Welcome to the 2012 AFCAP Practitioners’ Conference blog from sunny Maputo, Mozambique, brought to you by DFID and Crown Agents and hosted by the Mozambique National Roads Administration. Some 163 delegates from 18 different countries have registered to attend the three day event from 3rd-5th July to learn about the latest roads research and developments in a series of interactive sessions.
His Excellency Deputy Minister Francisco Pereira delivered today’s welcoming address followed by Camilla Lema from the World Bank and the Sub Saharan Africa Transport Policy Programme, who presented a keynote address on rural access and mobility, the challenges of climate change and the importance of gender equality for economic development.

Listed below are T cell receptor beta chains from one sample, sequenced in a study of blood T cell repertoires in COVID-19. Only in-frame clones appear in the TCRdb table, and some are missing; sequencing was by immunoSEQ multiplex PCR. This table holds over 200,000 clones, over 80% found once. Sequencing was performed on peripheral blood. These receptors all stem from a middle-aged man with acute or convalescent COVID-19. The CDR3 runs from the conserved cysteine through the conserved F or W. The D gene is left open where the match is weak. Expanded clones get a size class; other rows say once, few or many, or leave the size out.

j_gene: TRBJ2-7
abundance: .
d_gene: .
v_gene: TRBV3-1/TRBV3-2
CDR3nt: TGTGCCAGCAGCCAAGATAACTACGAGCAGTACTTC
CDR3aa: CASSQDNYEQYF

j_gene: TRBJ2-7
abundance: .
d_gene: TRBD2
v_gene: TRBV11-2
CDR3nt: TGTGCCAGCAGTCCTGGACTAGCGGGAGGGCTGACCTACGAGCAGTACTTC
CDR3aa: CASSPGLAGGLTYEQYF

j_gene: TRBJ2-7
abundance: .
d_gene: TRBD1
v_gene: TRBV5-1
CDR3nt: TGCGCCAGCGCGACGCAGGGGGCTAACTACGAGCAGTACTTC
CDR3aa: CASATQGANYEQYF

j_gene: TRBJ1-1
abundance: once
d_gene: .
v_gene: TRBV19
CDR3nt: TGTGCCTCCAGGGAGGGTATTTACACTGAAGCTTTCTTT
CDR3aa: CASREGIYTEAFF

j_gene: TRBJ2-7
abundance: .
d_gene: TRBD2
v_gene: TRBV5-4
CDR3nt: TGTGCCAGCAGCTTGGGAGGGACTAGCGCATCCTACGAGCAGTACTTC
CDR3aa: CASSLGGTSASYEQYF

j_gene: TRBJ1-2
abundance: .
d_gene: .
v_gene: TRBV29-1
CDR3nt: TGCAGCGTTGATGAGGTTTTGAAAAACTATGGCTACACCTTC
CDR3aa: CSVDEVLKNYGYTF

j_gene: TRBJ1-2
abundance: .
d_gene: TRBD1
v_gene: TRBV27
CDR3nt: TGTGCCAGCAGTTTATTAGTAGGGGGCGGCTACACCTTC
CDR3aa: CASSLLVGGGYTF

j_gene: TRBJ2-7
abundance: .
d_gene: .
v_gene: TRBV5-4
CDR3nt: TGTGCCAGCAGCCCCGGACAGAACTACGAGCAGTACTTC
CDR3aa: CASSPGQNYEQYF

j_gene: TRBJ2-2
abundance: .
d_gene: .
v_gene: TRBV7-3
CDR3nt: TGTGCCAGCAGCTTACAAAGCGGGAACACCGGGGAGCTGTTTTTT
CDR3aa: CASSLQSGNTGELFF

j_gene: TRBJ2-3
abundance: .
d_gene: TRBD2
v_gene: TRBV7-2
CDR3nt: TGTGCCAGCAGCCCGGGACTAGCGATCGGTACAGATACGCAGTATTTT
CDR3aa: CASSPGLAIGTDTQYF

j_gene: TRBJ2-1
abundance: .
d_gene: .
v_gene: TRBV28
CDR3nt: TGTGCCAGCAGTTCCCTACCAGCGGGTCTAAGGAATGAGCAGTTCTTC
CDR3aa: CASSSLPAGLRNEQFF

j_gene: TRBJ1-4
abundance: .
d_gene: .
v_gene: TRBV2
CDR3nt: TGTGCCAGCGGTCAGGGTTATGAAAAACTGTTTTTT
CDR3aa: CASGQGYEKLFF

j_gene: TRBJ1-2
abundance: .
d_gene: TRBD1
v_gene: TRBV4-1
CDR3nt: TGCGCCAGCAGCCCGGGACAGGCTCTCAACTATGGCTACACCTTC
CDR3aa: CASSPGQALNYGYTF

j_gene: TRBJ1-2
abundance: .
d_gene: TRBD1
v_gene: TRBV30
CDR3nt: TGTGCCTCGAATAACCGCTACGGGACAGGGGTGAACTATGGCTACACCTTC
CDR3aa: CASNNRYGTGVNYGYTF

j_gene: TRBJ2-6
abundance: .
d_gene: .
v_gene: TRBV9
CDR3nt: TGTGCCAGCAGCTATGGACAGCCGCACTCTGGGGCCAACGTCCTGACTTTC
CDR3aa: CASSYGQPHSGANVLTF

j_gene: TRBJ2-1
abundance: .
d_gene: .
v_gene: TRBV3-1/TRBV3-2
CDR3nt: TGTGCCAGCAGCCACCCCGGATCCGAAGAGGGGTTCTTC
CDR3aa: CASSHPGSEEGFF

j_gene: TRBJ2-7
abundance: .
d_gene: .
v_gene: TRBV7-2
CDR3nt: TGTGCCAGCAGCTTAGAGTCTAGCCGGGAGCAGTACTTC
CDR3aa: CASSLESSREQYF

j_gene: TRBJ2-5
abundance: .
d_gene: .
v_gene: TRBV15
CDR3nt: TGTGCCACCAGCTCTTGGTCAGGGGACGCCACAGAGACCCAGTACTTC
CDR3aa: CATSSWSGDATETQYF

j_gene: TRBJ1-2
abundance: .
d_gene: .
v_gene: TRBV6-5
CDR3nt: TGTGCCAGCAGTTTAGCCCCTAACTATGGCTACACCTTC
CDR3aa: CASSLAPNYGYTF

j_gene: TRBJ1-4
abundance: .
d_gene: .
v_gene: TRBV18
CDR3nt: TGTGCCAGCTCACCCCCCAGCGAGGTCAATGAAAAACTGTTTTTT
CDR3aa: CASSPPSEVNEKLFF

Today’s opening programme focused on the technical specifications for roads construction, materials and surfaces, maintenance techniques and sustainability across AFCAP’s focus countries and further afield.
Tertiary road maintenance; private sector engagement in rural roads maintenance activities, citing a successful PPP experience in Cameroon as well as road maintenance management in Inhambane Province, Mozambique were discussed in the morning’s sessions.
Speakers during the afternoon sessions discussed everything from spiral wound U-PVC pipe trials in Uganda and thermoplastic composites as a degradation-resistant material used for bridge construction to alternative technologies for eco-road building for emerging economies and tropical road materials for rural access roads.